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Andrew Gwynne (Denton and Reddish) (Lab): In November, I secured an Adjournment debate on the crazy decision by the Liberal Democrat-controlled Stockport council to develop a new primary school on a former landfill site without first having conducted a full environmental impact study. Since then, the leader of Stockport council has assured local residents in Reddish that the Greater Manchester geological unit would conduct such a survey. This week, however, I received a letter from the GMGU stating that its investigations did not constitute a full environmental impact study. Will the Leader of the House make time for a debate on planning regulations relating to the development of former landfill sites?

Mr. Hoon: My hon. Friend has made his case extremely effectively. I know from my own constituency the sensitivity that surrounds planning applications for landfill sites. Such applications understandably arouse a great deal of concern and sometimes controversy. My hon. Friend has made his point, and I am sure that an opportunity will arise in due course for those issues to be debated on the Floor of the House.

Mr. Christopher Fraser (South-West Norfolk) (Con): Will the Leader of the House make time for a debate on the plight of sugar beet farmers in constituencies such as mine? Those farmers have two significant concerns about the reform of the EU sugar regime. The first involves the method of allocating compensation payments; the second relates to how the reforms are to be implemented and who will be consulted. The growers are worried that decisions are being made without consulting the people who will be directly affected—the farmers themselves.

Mr. Hoon: It is important that the implementation of this decision should be fair and effective, and that it should give all those concerned an opportunity to make the appropriate adjustments to their livelihoods. However, I might have been more persuaded by the hon. Gentleman's observations if he had told me whether he supported the policy in principle.

Mrs. Siân C. James (Swansea, East) (Lab): Will my right hon. Friend find time for a debate on the increased
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use of coin-operated, unstaffed tanning salons, which are appearing up and down the country? This development was highlighted in an article in The Guardian last week. The advice is that under-16s should not have access to such facilities, yet they are clearly using them in my constituency and in many others. Will my right hon. Friend allow time for a debate on this matter, so that we can discuss ways of protecting children from the threat to their health posed by sunbed abuse?

Mr. Hoon: My hon. Friend raises an important issue—one with which, I confess, I have not had to deal before. However, given the nature of my responsibilities, I get to discuss a range of difficult issues, and I will certainly ensure that whichever Minister is responsible for these matters replies to her.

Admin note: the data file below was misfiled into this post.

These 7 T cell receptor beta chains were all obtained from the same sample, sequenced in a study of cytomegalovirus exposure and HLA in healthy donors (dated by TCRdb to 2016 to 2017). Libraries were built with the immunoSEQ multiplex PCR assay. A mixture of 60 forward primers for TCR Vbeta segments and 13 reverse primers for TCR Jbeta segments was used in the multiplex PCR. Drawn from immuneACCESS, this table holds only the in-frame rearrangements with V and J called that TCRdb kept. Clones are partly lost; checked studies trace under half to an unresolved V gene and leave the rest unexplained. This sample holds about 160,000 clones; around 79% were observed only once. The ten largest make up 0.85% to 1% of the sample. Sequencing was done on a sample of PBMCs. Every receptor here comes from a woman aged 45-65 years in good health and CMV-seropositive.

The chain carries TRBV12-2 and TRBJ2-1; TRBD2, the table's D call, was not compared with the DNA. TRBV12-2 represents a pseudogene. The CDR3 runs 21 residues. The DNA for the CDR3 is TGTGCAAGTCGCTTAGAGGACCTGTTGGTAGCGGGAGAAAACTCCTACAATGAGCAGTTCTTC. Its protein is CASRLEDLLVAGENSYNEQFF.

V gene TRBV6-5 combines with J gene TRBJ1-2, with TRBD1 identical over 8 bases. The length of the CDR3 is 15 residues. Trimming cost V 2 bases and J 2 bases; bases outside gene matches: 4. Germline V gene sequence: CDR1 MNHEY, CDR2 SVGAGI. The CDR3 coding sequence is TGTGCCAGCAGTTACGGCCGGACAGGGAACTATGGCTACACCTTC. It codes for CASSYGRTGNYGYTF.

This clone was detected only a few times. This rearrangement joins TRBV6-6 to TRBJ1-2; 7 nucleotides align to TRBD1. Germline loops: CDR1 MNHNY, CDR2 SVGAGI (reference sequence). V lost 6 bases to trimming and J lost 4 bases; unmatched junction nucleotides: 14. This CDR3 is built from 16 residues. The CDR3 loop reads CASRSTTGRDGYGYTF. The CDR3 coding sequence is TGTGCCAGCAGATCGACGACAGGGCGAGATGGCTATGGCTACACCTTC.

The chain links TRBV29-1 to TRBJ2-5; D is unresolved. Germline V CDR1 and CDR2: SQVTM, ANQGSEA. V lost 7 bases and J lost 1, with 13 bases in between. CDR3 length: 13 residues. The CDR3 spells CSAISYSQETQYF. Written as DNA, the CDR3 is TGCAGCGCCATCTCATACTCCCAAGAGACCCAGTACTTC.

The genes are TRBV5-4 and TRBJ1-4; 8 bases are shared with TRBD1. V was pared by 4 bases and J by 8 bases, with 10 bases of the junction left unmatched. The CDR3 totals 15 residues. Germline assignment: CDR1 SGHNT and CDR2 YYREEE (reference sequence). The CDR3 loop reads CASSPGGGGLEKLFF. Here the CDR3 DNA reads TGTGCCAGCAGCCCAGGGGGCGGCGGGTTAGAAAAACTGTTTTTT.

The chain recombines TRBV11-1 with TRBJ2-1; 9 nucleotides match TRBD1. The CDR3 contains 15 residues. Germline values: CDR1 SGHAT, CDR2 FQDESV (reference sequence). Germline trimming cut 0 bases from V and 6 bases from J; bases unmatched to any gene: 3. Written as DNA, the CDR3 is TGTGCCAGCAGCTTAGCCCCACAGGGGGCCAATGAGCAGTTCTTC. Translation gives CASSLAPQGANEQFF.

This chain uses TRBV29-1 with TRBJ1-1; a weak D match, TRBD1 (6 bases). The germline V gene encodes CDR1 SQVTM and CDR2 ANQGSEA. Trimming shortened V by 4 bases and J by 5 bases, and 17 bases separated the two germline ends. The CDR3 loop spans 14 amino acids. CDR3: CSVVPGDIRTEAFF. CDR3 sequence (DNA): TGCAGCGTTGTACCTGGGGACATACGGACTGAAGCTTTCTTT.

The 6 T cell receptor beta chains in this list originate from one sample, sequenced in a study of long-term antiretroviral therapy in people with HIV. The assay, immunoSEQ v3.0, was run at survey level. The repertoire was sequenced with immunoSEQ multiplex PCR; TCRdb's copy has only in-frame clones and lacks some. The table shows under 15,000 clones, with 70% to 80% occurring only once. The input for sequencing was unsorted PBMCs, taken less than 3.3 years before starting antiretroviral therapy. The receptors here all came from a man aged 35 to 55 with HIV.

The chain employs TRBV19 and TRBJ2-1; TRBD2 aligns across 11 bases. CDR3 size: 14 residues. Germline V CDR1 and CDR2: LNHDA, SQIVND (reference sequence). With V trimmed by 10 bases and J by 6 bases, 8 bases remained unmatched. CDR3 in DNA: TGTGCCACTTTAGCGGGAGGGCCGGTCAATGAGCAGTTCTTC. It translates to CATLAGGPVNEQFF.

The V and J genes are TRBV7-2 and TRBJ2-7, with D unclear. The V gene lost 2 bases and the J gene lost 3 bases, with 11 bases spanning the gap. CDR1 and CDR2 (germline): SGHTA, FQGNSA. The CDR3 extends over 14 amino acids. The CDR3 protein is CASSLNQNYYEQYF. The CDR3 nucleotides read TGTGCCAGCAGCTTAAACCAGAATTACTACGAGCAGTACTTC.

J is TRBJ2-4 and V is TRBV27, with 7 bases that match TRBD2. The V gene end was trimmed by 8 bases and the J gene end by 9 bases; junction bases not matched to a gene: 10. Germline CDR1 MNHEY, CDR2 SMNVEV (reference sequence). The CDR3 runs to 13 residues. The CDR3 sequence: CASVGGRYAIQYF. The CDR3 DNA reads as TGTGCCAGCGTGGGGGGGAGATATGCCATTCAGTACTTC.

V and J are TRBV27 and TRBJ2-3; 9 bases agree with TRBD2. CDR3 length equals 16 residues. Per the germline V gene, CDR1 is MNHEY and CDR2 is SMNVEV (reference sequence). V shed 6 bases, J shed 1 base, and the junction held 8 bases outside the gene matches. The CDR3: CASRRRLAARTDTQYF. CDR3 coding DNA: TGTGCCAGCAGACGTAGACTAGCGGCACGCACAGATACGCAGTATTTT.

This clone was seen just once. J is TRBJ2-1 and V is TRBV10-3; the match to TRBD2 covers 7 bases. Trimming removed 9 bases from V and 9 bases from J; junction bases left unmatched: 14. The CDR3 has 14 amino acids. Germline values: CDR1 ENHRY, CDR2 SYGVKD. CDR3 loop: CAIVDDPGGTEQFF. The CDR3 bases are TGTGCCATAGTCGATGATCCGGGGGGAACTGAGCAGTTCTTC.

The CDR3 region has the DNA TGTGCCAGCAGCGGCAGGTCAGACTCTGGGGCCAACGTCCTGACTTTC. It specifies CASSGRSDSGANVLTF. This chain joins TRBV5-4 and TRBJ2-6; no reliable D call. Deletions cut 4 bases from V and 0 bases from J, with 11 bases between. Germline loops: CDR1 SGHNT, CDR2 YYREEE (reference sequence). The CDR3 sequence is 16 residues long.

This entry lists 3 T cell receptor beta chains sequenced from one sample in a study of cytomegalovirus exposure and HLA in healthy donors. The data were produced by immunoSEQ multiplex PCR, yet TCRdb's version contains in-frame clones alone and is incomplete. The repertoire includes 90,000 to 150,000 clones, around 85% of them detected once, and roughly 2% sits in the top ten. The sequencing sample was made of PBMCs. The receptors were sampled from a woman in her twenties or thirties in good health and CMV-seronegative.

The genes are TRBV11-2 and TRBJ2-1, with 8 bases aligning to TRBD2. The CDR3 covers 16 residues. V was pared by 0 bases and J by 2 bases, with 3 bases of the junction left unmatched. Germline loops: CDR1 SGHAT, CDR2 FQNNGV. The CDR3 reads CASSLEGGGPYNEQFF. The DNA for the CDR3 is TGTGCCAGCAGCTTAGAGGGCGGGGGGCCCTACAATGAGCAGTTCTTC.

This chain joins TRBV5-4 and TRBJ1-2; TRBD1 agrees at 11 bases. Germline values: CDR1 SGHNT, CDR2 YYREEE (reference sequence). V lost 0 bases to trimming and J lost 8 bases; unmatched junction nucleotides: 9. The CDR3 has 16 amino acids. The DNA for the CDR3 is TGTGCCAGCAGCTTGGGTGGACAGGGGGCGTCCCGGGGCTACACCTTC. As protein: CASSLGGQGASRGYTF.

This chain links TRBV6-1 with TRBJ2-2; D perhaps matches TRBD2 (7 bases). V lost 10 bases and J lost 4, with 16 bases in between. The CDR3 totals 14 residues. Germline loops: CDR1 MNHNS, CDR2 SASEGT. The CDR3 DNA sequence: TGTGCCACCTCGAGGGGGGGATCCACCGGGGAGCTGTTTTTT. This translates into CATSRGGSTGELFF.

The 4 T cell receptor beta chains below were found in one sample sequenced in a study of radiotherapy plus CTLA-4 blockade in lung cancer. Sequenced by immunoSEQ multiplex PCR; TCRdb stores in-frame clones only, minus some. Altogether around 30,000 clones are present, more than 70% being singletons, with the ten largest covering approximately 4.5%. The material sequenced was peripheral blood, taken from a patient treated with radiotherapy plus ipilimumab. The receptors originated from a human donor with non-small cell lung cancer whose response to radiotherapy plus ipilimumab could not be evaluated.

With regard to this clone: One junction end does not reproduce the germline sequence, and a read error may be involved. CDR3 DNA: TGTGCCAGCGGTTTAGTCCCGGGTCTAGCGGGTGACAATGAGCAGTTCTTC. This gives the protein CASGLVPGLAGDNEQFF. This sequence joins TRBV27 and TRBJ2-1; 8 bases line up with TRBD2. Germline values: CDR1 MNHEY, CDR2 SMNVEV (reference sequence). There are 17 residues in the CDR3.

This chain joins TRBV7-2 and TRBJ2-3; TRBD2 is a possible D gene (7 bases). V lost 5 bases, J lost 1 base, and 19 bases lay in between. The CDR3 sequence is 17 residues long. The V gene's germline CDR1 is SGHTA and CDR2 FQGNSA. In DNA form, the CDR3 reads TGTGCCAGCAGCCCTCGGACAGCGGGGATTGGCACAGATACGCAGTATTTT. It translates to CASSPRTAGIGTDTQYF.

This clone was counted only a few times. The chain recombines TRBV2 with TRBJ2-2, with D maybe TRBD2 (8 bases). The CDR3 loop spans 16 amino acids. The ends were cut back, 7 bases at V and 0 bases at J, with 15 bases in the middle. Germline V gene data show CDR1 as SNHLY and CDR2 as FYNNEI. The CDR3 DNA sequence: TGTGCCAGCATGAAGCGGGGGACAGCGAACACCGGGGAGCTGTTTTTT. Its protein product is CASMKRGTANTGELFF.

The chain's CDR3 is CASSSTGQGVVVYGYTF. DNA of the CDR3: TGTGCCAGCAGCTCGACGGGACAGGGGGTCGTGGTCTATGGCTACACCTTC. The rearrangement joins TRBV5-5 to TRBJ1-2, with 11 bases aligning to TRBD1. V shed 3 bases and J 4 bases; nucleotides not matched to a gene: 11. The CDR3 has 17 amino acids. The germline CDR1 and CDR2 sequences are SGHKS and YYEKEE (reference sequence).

Dr. Julian Lewis (New Forest, East) (Con): When the Leader of the House concedes a debate on the threat to thousands of post offices—as I am sure that he will, given the non-partisan way in which he exercises his office—will he frame its terms broadly enough to include a discussion of the closure of thousands of bank branches? That will enable us to raise the concern of our constituents that 20 per cent. of all bank branches have closed in the past 10 years, and that the promise not to close the last branch in town is being systematically undermined by the stretching of that commitment if, for example, there is a branch in another village four miles away.

Mr. Hoon: It has always been a delight to debate these issues with the hon. Gentleman, because he is what I would call a proper Conservative. He believes in conserving things even in the face of obvious market forces. While the Government have direct responsibility for post office services, that is not so in relation to highly competitive international operations such as our modern clearing banks. Perhaps the hon. Gentleman could tell the House how the Conservative party would ensure that rural bank branches remain open. Is he suggesting a subsidy, or some way in which the Government might interfere in the market to provide such facilities? I look forward to hearing his suggestions. In the light of what he has to say, I might be minded to grant a debate on the subject.

Mr. Jim McGovern (Dundee, West) (Lab): Will my right hon. Friend bring the armed forces Minister to the House to explain why the stipulation that the tartan for the new Royal Regiment of Scotland should be produced using traditional high-quality methods has been dropped? That means not only that the standard of the finished article will be compromised but that there is every chance that it will be produced in Poland or Czechoslovakia.